Step-by-Step Round Robin

Jo Newsham © 2008

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I belong to a small, international “Yahoo” group of Crazy Quilters. Most of them have taken Sharon B’s Encrusted Crazy Quilting class. Toward the end of last year we started discussing doing a round robin, but with a twist. So after an email to Sharon to check that using her format as a guideline was OK (she is always so obliging), we set the “steps”:

Step 1 – Add lace and trim to the seams if you like. Embroider all seams with a basic, stitched seam treatment. Minimal silk ribbon embroidery and beading permitted.

Step 2 - Add further stitching to the basic seam treatments- layering of seam treatments. Keep silk ribbon embroidery and beading minimal again.

Step 3 – Addition of stand alone motifs. Embroidered, SRE, etc. Some "ready made" motifs OK, but hand done preferred. Addition of SRE to stitched seam treatments - leaves, flowers etc.

Step 4 – Beads and buttons, added to seams; create trails or clusters.

My block:

1. Ati 2.Lorenza 3.Emiko 4.Helina

To start with we gave ourselves six weeks to work on the blocks, but found that our stitching actually moved along quite quickly, so returned to the monthly format.

Each “step’” came with its own challenges:

Step 1, we were all concerned about not doing enough, or conversely, doing too much!! It is such a foreign concept for seasoned Round Robiners to not “complete” their work before sending it on. There were lots of photos flying around and questions being asked about appropriate quantity.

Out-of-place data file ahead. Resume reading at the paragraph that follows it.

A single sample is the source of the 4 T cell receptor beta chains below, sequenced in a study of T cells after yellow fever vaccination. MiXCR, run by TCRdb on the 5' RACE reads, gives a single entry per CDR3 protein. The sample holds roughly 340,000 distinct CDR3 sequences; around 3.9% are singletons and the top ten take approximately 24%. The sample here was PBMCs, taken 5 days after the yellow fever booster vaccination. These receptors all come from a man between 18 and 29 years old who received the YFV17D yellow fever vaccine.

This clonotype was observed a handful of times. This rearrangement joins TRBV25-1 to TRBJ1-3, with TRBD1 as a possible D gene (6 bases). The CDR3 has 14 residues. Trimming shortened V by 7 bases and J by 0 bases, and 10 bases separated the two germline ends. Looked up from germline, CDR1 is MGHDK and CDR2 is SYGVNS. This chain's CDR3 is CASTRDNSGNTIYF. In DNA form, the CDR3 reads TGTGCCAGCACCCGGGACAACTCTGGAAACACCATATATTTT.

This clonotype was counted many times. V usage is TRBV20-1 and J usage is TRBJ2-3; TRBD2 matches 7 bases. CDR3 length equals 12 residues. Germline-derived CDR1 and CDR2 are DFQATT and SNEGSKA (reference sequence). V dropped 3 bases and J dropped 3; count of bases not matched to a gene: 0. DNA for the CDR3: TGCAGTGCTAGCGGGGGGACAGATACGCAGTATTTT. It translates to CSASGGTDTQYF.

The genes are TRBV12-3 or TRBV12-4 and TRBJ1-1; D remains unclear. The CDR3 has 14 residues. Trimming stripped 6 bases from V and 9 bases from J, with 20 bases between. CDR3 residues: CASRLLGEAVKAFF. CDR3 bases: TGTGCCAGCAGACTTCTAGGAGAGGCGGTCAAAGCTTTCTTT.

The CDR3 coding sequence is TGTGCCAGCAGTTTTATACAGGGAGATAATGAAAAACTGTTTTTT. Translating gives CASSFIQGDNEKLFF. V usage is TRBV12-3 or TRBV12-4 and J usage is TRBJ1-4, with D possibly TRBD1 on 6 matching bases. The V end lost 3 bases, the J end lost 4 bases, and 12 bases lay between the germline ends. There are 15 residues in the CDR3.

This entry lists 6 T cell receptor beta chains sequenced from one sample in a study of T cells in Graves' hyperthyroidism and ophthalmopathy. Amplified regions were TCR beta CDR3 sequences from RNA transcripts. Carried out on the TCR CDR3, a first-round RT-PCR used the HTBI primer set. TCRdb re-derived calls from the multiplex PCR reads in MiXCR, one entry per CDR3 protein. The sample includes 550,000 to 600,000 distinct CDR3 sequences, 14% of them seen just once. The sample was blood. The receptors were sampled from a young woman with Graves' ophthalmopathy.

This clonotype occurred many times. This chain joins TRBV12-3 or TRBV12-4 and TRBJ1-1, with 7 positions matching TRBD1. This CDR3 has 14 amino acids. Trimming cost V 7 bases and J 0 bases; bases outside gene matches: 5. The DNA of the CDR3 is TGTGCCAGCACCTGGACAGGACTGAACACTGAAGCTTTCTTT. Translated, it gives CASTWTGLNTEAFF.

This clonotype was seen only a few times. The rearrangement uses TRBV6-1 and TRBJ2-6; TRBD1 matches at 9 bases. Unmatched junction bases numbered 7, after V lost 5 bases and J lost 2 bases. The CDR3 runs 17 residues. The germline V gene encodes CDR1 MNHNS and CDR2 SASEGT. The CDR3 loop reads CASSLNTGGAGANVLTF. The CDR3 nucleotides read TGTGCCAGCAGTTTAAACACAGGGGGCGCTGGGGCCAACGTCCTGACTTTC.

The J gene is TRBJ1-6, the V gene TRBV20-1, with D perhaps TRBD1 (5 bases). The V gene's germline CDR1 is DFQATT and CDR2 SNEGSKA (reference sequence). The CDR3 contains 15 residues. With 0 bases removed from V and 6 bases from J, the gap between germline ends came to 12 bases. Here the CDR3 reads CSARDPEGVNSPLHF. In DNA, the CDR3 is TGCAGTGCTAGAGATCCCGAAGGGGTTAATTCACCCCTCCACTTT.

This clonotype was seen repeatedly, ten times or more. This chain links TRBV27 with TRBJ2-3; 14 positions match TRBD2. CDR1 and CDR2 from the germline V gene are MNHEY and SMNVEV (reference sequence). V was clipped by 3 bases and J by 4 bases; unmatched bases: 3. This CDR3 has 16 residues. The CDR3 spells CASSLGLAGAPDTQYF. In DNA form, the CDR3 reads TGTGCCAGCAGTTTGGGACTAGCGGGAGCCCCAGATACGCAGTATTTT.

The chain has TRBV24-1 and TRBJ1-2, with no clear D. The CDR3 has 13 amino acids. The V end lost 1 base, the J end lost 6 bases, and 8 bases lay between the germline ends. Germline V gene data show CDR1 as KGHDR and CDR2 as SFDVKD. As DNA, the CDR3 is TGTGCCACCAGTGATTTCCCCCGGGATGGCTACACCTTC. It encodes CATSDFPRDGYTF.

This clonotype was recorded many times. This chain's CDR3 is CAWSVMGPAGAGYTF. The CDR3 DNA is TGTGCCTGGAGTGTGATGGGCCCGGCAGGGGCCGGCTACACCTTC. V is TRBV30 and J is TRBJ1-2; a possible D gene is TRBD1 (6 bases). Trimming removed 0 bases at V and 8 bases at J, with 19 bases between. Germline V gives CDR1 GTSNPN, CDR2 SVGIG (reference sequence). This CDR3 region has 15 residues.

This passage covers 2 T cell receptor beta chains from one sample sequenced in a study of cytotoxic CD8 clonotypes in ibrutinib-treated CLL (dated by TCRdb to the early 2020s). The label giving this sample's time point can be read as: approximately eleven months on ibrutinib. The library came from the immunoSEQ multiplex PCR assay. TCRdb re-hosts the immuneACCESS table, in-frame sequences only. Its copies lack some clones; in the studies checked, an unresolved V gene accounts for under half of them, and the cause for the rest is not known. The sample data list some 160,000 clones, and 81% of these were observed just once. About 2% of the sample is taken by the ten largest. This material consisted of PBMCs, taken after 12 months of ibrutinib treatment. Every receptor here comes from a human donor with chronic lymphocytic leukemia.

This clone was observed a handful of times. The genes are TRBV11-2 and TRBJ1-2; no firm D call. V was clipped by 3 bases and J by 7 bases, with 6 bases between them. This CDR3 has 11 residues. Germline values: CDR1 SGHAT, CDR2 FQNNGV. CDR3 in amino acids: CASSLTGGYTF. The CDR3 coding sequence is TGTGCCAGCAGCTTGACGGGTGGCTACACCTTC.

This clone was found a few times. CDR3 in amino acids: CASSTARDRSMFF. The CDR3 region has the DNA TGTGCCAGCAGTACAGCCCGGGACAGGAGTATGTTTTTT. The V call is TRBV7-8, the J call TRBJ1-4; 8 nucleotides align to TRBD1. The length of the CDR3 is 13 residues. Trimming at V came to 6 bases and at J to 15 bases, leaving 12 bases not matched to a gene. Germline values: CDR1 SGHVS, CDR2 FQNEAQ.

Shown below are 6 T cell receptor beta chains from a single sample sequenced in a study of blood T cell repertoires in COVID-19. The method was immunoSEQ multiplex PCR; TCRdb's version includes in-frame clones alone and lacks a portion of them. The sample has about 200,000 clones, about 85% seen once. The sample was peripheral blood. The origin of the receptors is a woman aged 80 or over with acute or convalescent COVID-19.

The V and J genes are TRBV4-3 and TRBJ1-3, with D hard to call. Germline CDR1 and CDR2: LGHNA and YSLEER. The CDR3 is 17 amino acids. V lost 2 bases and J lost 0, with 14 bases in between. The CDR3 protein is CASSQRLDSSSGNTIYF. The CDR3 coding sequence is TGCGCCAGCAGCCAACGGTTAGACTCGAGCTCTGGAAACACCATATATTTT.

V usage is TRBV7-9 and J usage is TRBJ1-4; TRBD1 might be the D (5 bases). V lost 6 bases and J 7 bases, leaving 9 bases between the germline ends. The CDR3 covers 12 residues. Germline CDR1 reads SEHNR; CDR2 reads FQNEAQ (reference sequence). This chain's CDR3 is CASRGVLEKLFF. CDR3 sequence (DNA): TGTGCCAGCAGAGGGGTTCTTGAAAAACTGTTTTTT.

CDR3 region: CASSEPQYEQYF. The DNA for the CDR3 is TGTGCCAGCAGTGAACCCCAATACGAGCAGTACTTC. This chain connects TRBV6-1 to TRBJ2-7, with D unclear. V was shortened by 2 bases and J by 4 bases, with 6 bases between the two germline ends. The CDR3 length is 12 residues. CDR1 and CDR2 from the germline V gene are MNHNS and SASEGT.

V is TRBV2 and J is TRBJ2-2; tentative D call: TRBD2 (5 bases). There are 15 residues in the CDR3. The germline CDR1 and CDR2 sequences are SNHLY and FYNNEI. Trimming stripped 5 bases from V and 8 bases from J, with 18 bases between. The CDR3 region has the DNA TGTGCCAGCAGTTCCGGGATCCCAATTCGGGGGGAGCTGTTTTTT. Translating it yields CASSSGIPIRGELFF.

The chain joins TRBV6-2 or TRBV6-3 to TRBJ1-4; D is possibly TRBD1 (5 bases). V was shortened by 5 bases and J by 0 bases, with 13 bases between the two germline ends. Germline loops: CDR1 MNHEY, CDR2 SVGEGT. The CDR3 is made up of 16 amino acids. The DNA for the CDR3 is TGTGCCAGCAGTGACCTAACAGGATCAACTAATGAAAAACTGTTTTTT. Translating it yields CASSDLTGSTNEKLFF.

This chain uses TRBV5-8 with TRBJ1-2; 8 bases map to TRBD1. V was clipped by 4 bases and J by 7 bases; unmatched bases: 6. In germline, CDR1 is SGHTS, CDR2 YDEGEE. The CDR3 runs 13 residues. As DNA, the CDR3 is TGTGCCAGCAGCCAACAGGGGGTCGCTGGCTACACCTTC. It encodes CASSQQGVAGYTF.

Something I personally found difficult with Step 1 (Helina’s landscape block), was that I had a vision for the block, and I had to decide how much I would ‘steer’ the block in that direction. How much stitching would be overstepping the bounds of that particular step? It was also a challenge to imagine where motifs would/could go, and to leave spots for them. I wondered if I should stitch some paper where I thought motifs should be placed. I didn’t. I decided it was part of the challenge!

Helina’s block:

1. Jo 2. Ati 3. Lorenza 4. Emiko

Step 2 brought for me, many of the same issues as step 1. How much do I do? Where is the most obvious place for motifs? Are there any gaps to fill? And, of course, Emiko’s own personal style, which is very quiet, with subtle colorings; a definite challenge for me! I did have to relent a little this round and add just a touch SRE to one of the seams.

Emiko’s block:

1. Helina 2. Jo 3. Ati 4. Lorenza

Step 3 was my favourite to do on this round robin. I loved the rich colors of Lorenza’s block, and having the “motif” step was perfect with all the open spaces to choose from. I changed the orientation of the block on this step. It seems we all had varying opinions on which way was up on this block, as the pictures show. Lorenza had not dictated a top, and it changed each round.

I added several motifs, leaving just one spot for Ati to fill with buttons if she chose (I know button clusters are not a favourite for her). I was also struggling again with the handing on of “incomplete” work, and I had to bead my fan motif.

The fun thing with this step was that the blocks started to look ‘done’. The addition of motifs and SRE really make a block. I also realized that the way I had pieced my block made this step challenging for the others.

Lorenza’s block:

1. Emiko 2. Helina 3. Jo 4. Ati